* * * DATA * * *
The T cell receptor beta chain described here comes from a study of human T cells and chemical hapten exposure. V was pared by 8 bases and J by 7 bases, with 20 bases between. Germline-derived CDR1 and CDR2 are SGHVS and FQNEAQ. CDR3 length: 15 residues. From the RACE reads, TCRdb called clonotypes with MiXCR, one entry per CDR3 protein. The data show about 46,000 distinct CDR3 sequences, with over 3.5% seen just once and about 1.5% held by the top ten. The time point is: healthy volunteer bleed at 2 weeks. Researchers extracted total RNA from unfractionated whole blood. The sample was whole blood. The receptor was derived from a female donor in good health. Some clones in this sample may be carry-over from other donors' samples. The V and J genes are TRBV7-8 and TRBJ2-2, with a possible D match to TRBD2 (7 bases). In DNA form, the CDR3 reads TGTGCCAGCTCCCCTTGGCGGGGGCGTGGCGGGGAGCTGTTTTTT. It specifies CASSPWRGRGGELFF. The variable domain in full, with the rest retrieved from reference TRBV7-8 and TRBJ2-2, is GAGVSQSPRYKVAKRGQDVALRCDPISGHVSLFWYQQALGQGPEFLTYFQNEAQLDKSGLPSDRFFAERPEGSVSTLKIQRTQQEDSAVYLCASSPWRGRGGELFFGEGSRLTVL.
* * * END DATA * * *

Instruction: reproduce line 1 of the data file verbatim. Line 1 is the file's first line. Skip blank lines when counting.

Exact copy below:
The T cell receptor beta chain described here comes from a study of human T cells and chemical hapten exposure. V was pared by 8 bases and J by 7 bases, with 20 bases between. Germline-derived CDR1 and CDR2 are SGHVS and FQNEAQ. CDR3 length: 15 residues. From the RACE reads, TCRdb called clonotypes with MiXCR, one entry per CDR3 protein. The data show about 46,000 distinct CDR3 sequences, with over 3.5% seen just once and about 1.5% held by the top ten. The time point is: healthy volunteer bleed at 2 weeks. Researchers extracted total RNA from unfractionated whole blood. The sample was whole blood. The receptor was derived from a female donor in good health. Some clones in this sample may be carry-over from other donors' samples. The V and J genes are TRBV7-8 and TRBJ2-2, with a possible D match to TRBD2 (7 bases). In DNA form, the CDR3 reads TGTGCCAGCTCCCCTTGGCGGGGGCGTGGCGGGGAGCTGTTTTTT. It specifies CASSPWRGRGGELFF. The variable domain in full, with the rest retrieved from reference TRBV7-8 and TRBJ2-2, is GAGVSQSPRYKVAKRGQDVALRCDPISGHVSLFWYQQALGQGPEFLTYFQNEAQLDKSGLPSDRFFAERPEGSVSTLKIQRTQQEDSAVYLCASSPWRGRGGELFFGEGSRLTVL.